Anemone Reef Crab

The anemone crab, also known as porcelain crab, is among the most fragile, yet most resilient little creatures that live in and around coral reefs. They derive their name from their symbiotic existence with sea anemone, a polyp that lives attached to the sea bed or hard surfaces in the shallow waters of coral reefs. It is interesting to note that the anemone is poisonous, but it never harms the crab living inside. The anemone protects the crab against predators, while the crab provides the plant used as host with food.
The other name of the crab refers to its fragility – anemone crabs often lose one or several limbs in fights or as a reaction to stress, limbs that grow back very quickly.

Anemone crabs are small, growing up to maximum 2,5 cm. Featuring combinations of orange, grayish-brown and orange, the animal’s coloring serves the purposes of hiding very efficiently.
Being a false crab, these creatures walk on only three pairs of legs and they have antennae and claws attached to their head. The body of crab is covered in a hard shell called the carapace.
This hard shell is periodically shedded in a process called moulting. The purpose of this shedding is to allow the anemone crab to grow. While moulting, the animal lies on its back and gets rid of its hard skin starting from the front, leaving the shell behind. As a measure of precaution, the crab always waits until it is dark to prevent being attacked while still vulnerable.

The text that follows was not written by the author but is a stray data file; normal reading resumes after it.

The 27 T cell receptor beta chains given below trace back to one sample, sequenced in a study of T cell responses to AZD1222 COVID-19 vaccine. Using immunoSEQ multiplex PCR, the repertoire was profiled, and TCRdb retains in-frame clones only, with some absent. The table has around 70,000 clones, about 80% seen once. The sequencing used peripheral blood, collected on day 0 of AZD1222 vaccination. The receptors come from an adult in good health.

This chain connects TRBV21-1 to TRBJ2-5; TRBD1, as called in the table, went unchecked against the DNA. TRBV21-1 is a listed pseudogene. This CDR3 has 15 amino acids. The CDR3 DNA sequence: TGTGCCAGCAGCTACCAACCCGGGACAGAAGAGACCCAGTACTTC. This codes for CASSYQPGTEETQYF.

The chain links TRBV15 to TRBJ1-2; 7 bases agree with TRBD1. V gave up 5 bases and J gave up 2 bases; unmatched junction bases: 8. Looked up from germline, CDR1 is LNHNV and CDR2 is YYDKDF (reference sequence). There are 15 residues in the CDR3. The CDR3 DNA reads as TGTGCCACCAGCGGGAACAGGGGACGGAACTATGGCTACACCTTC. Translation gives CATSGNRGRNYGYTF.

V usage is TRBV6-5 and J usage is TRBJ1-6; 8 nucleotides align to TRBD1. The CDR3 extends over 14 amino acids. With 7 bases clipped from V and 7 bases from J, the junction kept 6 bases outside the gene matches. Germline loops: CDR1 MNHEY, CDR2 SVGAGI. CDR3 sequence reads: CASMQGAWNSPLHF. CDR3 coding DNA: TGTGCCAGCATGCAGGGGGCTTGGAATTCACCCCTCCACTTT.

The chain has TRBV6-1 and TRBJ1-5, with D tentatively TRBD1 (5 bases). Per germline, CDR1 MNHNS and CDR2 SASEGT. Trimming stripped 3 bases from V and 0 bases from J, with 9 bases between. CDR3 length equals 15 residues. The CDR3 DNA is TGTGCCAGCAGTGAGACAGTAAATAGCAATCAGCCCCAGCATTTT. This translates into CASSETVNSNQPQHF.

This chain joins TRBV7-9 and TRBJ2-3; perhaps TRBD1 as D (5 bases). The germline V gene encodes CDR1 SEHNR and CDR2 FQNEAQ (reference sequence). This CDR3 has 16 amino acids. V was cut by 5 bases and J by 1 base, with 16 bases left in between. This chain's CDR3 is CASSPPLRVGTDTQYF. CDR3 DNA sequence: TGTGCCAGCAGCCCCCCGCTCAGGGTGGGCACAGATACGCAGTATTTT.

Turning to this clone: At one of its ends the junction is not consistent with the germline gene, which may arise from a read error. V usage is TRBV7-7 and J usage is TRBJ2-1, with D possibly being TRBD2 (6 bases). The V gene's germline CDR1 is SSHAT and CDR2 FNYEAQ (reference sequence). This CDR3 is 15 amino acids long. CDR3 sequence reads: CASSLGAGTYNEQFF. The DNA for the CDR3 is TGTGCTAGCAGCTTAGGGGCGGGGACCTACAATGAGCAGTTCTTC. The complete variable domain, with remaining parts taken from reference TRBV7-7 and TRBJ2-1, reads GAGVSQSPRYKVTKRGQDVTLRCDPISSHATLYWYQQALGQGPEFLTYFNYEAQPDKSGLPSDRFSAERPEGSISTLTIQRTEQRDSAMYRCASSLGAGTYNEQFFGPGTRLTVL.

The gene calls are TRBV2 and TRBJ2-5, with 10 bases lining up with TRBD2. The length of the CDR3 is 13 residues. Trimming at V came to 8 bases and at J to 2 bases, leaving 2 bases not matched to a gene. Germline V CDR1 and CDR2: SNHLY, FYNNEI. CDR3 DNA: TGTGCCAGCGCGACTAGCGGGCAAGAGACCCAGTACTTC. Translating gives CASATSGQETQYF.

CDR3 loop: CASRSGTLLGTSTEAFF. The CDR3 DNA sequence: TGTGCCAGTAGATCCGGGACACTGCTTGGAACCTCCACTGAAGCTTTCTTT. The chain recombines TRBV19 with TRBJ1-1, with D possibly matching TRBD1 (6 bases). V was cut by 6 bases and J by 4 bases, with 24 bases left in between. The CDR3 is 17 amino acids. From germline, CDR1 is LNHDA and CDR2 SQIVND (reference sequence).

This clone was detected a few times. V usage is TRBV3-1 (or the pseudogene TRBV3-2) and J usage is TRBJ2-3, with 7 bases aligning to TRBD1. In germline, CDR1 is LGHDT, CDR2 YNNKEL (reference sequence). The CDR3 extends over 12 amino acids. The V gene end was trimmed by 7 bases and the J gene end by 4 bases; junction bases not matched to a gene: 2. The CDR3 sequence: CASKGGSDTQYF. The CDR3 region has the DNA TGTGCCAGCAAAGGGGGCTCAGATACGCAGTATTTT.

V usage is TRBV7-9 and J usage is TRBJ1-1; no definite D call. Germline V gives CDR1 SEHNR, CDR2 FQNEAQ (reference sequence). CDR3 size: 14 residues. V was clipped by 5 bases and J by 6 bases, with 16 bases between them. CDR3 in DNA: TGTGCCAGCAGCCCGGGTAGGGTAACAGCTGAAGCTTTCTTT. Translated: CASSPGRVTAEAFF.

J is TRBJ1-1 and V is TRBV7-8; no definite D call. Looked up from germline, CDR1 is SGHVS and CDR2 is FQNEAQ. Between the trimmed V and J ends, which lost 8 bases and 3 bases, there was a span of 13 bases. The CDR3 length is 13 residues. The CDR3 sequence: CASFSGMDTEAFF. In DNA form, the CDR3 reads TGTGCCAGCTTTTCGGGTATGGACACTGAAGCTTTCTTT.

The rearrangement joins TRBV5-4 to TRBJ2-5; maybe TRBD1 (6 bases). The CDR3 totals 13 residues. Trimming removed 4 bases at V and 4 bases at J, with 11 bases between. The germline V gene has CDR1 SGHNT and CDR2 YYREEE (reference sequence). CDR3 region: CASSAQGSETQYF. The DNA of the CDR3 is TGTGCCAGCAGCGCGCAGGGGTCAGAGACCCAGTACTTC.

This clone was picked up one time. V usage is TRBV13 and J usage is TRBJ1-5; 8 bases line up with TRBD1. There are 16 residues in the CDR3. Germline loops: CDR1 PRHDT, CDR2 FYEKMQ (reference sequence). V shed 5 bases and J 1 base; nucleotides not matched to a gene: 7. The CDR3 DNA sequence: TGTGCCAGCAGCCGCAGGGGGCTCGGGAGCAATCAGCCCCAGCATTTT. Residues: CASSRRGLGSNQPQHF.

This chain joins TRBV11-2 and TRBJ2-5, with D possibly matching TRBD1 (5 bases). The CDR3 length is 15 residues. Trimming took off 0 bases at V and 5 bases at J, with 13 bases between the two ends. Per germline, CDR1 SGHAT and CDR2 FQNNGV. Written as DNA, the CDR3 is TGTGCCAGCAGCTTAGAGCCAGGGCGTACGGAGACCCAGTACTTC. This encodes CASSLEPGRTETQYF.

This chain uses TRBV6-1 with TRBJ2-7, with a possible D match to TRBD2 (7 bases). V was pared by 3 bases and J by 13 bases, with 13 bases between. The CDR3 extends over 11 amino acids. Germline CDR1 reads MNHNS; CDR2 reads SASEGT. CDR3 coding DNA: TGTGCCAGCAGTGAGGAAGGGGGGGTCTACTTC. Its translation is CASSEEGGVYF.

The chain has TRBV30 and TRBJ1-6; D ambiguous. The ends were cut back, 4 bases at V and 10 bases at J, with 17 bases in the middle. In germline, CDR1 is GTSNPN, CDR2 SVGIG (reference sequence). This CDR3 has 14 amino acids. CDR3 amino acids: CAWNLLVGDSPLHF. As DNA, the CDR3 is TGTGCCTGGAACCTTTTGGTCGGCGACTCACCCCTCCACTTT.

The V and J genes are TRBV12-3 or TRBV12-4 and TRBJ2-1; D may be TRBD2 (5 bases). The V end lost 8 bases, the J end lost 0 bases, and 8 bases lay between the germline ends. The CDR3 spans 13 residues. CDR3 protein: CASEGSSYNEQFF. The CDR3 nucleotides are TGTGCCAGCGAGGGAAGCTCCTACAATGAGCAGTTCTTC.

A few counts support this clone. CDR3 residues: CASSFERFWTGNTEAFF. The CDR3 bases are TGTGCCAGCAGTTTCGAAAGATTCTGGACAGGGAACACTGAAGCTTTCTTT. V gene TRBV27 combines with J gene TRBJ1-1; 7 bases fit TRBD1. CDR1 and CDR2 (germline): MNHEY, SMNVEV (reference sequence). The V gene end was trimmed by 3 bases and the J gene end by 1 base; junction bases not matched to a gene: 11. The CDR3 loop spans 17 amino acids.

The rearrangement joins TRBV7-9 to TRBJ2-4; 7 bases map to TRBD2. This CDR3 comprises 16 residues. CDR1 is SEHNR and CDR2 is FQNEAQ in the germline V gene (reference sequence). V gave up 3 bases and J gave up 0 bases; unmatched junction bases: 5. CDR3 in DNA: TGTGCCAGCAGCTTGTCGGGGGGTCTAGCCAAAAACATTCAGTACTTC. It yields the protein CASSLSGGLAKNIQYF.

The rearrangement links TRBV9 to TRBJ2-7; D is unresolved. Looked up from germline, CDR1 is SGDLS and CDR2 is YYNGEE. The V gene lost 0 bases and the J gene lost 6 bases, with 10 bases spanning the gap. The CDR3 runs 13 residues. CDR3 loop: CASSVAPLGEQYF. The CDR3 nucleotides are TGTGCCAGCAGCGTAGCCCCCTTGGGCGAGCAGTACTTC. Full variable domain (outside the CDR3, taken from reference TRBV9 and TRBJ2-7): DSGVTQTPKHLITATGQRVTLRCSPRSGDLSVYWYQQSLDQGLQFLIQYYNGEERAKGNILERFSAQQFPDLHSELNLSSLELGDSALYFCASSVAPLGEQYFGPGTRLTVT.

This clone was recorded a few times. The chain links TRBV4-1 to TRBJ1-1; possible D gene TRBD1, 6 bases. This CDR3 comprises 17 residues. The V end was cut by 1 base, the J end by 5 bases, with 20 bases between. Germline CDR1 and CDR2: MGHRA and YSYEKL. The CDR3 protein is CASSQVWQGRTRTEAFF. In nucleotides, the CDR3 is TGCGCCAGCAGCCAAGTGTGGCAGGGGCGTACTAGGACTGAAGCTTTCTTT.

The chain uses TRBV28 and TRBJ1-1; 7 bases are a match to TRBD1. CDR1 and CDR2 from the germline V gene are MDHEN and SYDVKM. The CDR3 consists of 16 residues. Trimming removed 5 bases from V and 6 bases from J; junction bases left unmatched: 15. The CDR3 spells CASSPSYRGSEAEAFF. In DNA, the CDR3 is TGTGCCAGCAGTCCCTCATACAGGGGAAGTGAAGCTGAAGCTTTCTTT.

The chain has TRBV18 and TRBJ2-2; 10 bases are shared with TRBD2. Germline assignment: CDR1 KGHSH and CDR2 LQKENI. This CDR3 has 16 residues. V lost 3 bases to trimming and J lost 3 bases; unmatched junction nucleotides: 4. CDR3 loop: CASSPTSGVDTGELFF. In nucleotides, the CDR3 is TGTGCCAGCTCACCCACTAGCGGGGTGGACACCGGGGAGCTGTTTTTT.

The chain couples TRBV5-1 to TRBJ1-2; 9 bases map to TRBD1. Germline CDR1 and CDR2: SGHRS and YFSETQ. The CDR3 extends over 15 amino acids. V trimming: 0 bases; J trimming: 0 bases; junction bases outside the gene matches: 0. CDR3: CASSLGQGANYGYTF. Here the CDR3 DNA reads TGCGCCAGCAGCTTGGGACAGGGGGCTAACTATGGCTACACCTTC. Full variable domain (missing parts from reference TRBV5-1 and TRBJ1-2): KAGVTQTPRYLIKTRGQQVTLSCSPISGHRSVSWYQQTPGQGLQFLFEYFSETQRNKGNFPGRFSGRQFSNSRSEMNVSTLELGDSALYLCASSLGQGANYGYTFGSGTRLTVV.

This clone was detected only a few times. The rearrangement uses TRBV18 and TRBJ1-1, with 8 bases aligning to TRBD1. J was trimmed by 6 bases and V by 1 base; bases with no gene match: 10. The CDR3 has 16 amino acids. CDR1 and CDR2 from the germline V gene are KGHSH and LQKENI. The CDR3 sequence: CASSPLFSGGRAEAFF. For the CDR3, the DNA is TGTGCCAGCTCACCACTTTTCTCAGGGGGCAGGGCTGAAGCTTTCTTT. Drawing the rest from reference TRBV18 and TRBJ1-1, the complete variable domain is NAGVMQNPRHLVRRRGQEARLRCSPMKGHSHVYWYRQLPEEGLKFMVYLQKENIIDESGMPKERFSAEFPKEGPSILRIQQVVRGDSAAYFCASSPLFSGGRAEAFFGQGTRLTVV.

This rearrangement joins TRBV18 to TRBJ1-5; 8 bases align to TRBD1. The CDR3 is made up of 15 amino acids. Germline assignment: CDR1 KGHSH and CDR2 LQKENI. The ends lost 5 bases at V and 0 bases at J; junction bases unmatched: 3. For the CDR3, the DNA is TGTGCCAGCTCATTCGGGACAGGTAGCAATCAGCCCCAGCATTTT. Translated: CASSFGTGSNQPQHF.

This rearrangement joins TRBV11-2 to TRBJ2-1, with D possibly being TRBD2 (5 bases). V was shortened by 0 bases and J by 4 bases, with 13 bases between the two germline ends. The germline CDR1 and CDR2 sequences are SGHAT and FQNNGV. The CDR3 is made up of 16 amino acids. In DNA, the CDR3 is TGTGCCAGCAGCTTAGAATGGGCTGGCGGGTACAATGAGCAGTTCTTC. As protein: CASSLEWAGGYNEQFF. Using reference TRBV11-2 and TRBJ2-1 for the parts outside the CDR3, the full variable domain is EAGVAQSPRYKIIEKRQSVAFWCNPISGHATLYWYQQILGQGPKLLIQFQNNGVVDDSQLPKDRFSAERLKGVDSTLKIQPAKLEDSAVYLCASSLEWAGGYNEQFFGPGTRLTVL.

Anemone crabs feed on the mucus released by the host plant and on the plankton filtered out from the water with the help of its comb-like mouthparts. The animal extends its mouthpart like a feather and reaches out into the water to strain nutrients.

Anemone crabs are not very sociable animals, but they live with a partner. Mating occurs the same way as in the case of other crab species: the male places its spermatophore into the female, who, then, carries it for about four weeks, until the eggs are mature enough to hatch.
The young crabs are released by their mother directly into the water and the larvae will live floating on the surface of the water until they reach the size and maturity that allows them to feed in lower layers of the water as well. Once the young anemone crab is able to obtain its own food, it is strong enough to find its own host flower, too.

Blane Perun

Diver - Photographer - Traveler

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